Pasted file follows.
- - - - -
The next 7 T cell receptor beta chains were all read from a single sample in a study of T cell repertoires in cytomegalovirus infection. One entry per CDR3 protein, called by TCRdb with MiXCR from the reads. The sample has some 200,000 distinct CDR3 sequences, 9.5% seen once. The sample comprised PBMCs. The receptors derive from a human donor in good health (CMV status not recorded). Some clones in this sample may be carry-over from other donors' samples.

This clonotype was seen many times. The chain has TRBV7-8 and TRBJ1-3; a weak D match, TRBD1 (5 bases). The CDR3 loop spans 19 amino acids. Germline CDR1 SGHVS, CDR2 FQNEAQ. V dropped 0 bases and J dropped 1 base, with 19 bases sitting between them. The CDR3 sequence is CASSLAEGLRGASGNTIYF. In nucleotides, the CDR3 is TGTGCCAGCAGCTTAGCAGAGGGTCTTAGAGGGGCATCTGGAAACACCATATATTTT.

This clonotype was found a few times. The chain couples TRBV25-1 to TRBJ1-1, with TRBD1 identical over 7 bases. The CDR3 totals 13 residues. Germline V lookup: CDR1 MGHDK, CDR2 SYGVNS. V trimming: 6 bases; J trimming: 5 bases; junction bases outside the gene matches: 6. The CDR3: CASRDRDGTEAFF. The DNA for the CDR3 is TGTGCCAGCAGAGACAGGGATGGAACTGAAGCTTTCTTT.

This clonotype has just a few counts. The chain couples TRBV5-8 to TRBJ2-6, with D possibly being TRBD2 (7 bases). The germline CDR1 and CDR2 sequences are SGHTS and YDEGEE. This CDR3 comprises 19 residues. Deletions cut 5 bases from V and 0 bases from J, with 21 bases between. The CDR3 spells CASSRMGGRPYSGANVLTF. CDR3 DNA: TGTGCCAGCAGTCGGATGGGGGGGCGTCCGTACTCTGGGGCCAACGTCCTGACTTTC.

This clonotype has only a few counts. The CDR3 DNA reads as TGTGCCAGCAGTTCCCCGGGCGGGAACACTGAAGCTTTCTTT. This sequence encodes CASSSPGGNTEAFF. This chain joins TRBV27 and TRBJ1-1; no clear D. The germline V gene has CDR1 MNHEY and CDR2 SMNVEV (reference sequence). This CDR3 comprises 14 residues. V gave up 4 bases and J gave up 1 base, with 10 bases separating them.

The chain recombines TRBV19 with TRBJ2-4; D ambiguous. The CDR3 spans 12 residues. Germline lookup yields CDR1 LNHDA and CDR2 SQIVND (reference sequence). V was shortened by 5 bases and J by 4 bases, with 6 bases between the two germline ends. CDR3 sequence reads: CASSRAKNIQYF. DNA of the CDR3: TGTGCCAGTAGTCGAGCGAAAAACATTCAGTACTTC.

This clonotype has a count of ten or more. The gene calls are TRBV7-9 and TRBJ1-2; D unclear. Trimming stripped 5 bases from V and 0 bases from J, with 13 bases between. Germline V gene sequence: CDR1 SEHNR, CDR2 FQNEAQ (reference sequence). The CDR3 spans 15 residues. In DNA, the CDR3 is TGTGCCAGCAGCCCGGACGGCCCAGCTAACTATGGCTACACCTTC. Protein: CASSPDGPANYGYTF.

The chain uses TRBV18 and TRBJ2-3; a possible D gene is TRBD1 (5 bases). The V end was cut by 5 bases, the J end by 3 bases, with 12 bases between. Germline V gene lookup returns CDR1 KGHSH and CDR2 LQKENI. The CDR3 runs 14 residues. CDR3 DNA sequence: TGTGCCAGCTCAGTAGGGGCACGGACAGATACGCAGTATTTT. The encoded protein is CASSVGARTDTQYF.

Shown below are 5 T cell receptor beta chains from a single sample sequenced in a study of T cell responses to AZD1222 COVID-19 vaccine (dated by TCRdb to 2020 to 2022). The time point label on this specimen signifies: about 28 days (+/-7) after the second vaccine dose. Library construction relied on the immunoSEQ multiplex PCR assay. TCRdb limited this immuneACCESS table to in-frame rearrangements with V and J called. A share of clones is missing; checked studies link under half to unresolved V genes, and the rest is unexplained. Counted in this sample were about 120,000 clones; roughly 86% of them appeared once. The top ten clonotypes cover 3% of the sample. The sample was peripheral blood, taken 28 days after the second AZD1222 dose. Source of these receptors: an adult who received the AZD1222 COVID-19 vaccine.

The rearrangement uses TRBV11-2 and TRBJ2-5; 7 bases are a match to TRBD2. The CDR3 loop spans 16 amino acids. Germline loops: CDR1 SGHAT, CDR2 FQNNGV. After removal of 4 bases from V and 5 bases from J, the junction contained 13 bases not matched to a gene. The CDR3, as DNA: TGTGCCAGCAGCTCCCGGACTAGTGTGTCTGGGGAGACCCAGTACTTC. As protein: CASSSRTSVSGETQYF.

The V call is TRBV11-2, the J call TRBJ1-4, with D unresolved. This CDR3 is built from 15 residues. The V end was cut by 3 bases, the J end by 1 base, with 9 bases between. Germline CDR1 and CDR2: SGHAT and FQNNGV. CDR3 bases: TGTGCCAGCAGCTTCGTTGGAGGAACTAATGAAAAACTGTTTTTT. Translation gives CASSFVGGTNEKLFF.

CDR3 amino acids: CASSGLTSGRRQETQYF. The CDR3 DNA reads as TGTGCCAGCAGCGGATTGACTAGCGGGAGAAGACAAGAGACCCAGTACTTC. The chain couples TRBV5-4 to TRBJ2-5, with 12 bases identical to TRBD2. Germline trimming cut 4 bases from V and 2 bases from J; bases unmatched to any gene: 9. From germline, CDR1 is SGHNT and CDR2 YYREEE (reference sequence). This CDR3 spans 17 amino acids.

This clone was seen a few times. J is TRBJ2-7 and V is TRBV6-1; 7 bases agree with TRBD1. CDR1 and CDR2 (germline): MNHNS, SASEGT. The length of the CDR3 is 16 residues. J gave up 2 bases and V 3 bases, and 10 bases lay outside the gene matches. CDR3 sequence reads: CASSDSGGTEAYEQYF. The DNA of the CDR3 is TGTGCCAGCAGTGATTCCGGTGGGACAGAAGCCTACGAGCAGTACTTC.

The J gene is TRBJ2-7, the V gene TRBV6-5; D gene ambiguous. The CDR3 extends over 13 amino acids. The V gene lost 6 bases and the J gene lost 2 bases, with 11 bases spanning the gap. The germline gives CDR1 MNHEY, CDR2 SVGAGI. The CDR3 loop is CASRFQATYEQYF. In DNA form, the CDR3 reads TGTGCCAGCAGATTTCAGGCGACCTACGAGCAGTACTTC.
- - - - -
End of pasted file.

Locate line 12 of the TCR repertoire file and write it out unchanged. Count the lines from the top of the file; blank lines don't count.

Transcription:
CDR3 amino acids: CASSGLTSGRRQETQYF. The CDR3 DNA reads as TGTGCCAGCAGCGGATTGACTAGCGGGAGAAGACAAGAGACCCAGTACTTC. The chain couples TRBV5-4 to TRBJ2-5, with 12 bases identical to TRBD2. Germline trimming cut 4 bases from V and 2 bases from J; bases unmatched to any gene: 9. From germline, CDR1 is SGHNT and CDR2 YYREEE (reference sequence). This CDR3 spans 17 amino acids.